Probabilism being wrong matters because science and engineering and education and medicine and finance and government matter to everyone’s lives, and statistical methods are widely used in all those fields. When probabilism—misplaced faith in probabilistic methods—leads you to ignore nebulosity, catastrophes result.
I’ll use the science replication crisis as an example, although parallel analyses apply to financial crises and policy disasters—as well as less dramatic everyday business and government failures.
Science works, it’s based on probability, therefore probability works, therefore any objections to probabilism must be arcane philosophical nit-picking, which we can ignore in practice.
But science doesn’t work, most of the time, even. The replication crisis consists of the realization that, in many sciences, most of what had been believed, based on statistical analyses, was actually false.3 Fortunately, some scientists have taken this seriously and formed a replication movement, or credibility revolution, to address the problem.4
The deep causes of the crisis are bad incentives: institutions reward activities that led to false scientific conclusions, and do not reward—or even actively punish—activities that can correct them. However, the substance of the crisis is largely “doing statistics wrong.”
You can “do statistics wrong” at three levels:
- Making errors in calculations within a formal system
- Misunderstanding what could be concluded within the system if your small-world idealization held
- Not realizing you have made a small-world idealization, and taking it as Truth.
Statistics is taught as a collection of complex, difficult calculation methods. If you have struggled through a stats course, when you hear “doing statistics wrong,” the natural assumption is that scientists have made sloppy mistakes like misplaced minus signs or putting data in the wrong column. The replication movement has found that these level-one errors are, indeed, far too common.
If that were the whole problem, fixing it by requiring more checking would be straightforward.5 Unfortunately, the other two levels, and the necessary fixes, are more subtle.
Second level mistakes are misunderstandings of what statistical methods can do. What scientists want is a mathematically guaranteed general solution to the problem of induction. That would let you gain knowledge through a mindless mechanical procedure, without necessarily understanding the domain. You could feed a hypothesis and a bunch of measurements into a black box, and it would tell you how much you should believe the hypothesis. It would be objective, avoiding fallible human judgement. Also, conveniently, you wouldn’t have to think. Especially, you wouldn’t have to understand statistics, a boring and difficult field that just gets in the way of doing interesting lab work.6 In fact, no magic box can relieve you of the necessity of figuring out for yourself what (if anything) your data are telling you. But for half a century, many scientists assumed there was one, which is a main reason so much science is wrong.
The famous example is the P<0.05 criterion in null hypothesis significance testing. This has been the main statistical tool in many sciences for many decades. Software packages make it easy to compute; they do not make it understandable or meaningful. Scientists generally treat the analysis as an inscrutable oracle that tells you whether you should believe a theory—and whether or not you can publish.
What you would like P<0.05 to mean is that your theory has less than a 5% chance of being false; you can have a 0.95 confidence that it is correct. Unfortunately, it does not mean that. The P value doesn’t tell you anything about how confident you should be. In common cases your P<0.05 theory is more likely false than true.7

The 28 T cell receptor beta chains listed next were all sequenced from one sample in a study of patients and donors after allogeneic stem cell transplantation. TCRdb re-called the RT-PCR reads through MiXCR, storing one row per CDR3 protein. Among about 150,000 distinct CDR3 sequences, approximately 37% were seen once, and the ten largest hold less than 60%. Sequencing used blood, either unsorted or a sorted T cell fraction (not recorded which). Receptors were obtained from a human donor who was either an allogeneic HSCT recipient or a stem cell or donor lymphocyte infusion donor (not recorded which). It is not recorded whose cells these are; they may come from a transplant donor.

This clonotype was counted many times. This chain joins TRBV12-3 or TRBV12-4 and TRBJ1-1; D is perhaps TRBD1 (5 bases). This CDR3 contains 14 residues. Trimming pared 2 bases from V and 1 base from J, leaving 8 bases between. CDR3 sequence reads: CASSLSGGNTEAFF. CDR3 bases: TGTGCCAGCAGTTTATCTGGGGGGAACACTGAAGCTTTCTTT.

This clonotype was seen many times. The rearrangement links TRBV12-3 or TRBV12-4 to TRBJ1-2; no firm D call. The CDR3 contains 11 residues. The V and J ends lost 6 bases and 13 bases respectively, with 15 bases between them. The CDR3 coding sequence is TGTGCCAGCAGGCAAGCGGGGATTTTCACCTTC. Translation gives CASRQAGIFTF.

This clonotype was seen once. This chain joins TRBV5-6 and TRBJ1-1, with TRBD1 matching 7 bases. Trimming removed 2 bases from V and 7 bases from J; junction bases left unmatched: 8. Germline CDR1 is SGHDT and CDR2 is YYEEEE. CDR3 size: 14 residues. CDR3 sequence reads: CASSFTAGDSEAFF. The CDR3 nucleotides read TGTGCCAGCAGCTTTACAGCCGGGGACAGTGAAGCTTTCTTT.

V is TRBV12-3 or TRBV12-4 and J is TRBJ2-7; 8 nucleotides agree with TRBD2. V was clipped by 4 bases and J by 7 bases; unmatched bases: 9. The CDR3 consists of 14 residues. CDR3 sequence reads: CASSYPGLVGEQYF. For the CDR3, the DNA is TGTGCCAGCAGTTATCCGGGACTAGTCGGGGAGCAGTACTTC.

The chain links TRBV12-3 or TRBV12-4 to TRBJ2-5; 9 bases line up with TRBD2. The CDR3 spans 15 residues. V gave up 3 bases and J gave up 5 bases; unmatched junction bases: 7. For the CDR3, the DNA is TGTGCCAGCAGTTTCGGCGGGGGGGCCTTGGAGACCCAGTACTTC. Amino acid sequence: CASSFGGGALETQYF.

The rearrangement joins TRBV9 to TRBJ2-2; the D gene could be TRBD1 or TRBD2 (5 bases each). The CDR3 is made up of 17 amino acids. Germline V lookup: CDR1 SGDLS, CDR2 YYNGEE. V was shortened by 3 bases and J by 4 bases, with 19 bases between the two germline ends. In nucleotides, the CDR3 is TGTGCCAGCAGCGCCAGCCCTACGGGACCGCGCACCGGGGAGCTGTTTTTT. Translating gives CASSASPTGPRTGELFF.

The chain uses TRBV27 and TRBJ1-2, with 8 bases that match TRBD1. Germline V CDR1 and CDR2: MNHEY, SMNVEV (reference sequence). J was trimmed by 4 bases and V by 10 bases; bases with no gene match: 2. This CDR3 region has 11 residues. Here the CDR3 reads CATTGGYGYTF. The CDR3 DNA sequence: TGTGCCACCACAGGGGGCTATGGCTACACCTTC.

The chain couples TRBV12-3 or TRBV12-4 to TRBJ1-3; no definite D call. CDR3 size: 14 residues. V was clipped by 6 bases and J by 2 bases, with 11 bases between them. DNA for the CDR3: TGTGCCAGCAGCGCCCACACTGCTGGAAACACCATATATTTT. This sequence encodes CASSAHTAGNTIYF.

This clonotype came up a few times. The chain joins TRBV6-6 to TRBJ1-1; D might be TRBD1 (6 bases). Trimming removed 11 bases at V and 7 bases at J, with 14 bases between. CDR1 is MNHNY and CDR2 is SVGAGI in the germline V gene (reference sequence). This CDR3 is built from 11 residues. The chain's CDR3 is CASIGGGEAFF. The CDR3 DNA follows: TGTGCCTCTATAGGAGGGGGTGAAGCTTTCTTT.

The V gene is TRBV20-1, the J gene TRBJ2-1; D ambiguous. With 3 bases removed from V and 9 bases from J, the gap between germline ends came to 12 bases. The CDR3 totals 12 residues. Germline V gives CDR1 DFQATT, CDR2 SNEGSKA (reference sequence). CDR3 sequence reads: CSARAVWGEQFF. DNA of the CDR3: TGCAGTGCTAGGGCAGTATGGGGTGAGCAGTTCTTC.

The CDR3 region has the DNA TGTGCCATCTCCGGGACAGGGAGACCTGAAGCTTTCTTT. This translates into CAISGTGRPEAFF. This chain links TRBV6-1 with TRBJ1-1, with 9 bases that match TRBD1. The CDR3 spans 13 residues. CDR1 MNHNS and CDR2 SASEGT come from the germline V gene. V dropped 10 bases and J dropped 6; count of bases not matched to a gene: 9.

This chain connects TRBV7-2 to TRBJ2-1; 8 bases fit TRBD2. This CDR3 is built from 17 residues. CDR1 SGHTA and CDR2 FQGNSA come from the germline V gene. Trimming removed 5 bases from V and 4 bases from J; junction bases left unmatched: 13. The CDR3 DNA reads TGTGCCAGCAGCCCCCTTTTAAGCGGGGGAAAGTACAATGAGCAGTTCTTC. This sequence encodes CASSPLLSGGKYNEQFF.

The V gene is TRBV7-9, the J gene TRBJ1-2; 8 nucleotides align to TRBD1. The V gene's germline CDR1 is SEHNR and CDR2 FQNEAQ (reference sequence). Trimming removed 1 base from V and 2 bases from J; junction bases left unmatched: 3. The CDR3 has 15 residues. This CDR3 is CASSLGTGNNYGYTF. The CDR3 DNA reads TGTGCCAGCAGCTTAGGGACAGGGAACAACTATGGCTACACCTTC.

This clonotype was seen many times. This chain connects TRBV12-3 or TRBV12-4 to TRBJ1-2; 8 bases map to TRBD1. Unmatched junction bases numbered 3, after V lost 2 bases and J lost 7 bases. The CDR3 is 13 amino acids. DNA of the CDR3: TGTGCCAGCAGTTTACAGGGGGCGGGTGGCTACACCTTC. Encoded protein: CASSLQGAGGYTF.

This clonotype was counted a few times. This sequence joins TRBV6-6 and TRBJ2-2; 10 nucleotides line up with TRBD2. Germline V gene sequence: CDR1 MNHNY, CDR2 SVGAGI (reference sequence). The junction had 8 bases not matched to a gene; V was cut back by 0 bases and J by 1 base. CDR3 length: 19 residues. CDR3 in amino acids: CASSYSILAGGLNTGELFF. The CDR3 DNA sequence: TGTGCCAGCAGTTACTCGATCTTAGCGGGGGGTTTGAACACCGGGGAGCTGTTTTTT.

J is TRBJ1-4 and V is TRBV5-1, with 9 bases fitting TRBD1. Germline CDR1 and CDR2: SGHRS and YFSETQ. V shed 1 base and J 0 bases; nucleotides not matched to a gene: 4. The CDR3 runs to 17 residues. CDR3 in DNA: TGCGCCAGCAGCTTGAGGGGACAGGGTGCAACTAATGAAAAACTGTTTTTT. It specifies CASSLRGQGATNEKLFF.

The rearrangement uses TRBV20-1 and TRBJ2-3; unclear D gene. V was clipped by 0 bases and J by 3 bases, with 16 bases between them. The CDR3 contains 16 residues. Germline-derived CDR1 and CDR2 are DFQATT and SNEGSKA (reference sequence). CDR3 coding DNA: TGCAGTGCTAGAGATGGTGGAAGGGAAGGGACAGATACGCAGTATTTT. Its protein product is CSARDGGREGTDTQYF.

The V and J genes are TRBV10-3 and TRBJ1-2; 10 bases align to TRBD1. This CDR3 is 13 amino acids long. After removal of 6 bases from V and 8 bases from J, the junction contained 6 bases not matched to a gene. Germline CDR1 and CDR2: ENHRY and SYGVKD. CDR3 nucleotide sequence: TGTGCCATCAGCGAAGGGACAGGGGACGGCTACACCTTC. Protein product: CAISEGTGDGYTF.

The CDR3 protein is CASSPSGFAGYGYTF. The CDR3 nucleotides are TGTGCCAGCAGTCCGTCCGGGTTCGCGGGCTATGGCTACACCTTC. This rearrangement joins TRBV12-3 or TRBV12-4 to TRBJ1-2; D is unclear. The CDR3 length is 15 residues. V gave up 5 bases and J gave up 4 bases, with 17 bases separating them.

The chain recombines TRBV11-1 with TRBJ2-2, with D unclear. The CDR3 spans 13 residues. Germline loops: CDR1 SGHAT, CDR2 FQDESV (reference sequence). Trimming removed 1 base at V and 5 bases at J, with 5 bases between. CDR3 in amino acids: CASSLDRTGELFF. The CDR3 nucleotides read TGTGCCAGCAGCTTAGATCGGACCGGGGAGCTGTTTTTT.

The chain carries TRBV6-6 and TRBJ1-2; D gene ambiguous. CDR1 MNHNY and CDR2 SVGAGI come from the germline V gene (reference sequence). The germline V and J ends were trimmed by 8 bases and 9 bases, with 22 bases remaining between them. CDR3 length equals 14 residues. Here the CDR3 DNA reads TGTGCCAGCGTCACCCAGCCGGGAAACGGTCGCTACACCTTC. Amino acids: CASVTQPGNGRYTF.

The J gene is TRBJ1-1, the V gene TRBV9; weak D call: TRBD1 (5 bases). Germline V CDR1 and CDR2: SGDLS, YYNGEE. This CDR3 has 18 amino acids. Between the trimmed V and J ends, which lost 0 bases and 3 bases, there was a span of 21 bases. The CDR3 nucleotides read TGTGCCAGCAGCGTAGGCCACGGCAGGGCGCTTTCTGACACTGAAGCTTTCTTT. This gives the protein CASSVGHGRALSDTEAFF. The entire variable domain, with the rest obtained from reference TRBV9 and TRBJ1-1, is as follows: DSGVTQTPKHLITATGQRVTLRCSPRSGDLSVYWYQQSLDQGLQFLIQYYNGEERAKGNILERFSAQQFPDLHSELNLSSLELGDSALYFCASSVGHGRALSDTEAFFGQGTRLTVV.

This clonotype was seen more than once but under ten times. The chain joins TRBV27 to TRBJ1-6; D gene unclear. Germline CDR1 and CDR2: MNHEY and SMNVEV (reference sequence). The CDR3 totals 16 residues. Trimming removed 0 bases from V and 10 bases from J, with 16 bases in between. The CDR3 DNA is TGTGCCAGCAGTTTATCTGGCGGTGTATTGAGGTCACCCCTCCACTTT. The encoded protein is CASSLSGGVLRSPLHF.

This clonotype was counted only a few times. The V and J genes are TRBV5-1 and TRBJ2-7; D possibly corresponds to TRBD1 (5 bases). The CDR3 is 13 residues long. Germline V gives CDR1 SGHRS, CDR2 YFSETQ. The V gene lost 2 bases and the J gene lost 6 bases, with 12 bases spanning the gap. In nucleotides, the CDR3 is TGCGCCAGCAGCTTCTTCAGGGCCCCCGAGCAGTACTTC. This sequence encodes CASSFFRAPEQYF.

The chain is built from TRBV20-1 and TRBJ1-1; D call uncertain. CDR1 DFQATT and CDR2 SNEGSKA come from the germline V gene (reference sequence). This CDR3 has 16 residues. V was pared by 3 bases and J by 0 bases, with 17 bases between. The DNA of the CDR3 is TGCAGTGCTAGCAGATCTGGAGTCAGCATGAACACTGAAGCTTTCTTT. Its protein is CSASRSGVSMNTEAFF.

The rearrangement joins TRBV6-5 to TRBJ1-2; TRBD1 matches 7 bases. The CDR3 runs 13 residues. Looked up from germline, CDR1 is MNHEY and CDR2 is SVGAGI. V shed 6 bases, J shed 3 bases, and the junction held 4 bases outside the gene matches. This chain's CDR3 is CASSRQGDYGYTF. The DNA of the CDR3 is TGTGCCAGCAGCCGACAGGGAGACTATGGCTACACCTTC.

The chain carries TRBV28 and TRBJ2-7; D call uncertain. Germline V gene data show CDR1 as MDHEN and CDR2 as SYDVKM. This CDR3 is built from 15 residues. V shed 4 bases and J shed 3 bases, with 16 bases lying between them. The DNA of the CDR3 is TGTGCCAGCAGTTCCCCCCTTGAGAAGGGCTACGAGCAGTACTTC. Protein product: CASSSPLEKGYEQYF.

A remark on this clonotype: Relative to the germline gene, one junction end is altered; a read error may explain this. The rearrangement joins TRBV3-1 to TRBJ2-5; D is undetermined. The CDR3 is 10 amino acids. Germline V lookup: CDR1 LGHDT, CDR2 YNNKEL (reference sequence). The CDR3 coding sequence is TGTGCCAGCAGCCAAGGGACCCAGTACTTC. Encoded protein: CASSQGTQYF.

Few scientists understand P values. A recent paper explains eighteen different wrong ideas about what P<0.05 means, each common in peer-reviewed scientific papers.8 Confusion is understandable, because what the P value does tell you is both quite difficult to understand and something you almost certainly don’t care about. Confusion is not altogether the fault of individual scientists: the explanations of P values in statistics courses are often subtly wrong. It’s also reasonable to assume P values must tell you something useful (or else why would your professor have taught them to you?). It’s therefore reasonable to assume that they tell you the thing that you want and that sounds pretty much like the explanation you’ve read.
It’s tempting to think these misconceptions can and should be fixed with better statistical education. But emphasizing correct understanding of P values, including that they are usually irrelevant to scientific questions, would beg the question of what scientists should do instead.
Those who recognize this often assume that we somehow just chose the wrong black box. If P values are the wrong method, what should we use? If probabilism has the solution to the problem of induction—what is it?
Some reformers have advocated particular alternatives: confidence intervals or Bayes factors, for example. Unfortunately, each of these has its own problems. None of them can, by itself, tell you what you should believe. Any of them—including P values—can be a valuable tool in certain cases.
Why can no method tell you how confident you should be in a belief? One reason is that extraordinary claims require extraordinary evidence. (No amount of data out of a spectrometer should convince you that the moon is made of green cheese.) A numerical estimate of how likely you are to be wrong requires a numerical estimate of how extraordinary your claim is. But often you can’t meaningfully quantitate that. Science explores areas where no one knows what’s going on. Good scientists have different hunches, and reasonably disagree about what’s likely.
Unfortunately, avoiding first and second level errors does not mean you will get correct answers about the real world. It only guarantees that your answers are correct about your formal small-world idealization.
Good statisticians understand the third level error: confusing formal inference with real-world truth. Conversations like this are increasingly common:
Statisticians: Your statistical reasoning is wrong. Your science is broken.
Scientists: Oh. Well, stats is confusing and not our field, so we just run the program we were taught to use in the intro course, and publish when it says it’s OK. So, what statistical test should we run instead?
Statisticians: There is no “correct” statistical test!9
Scientists: Well, tell us what arcane ritual you want us to perform to keep publishing our stuff. And can you put that in a user-friendly program, please?
Statisticians: No, you have to actually do science if you want to figure out what is going on.10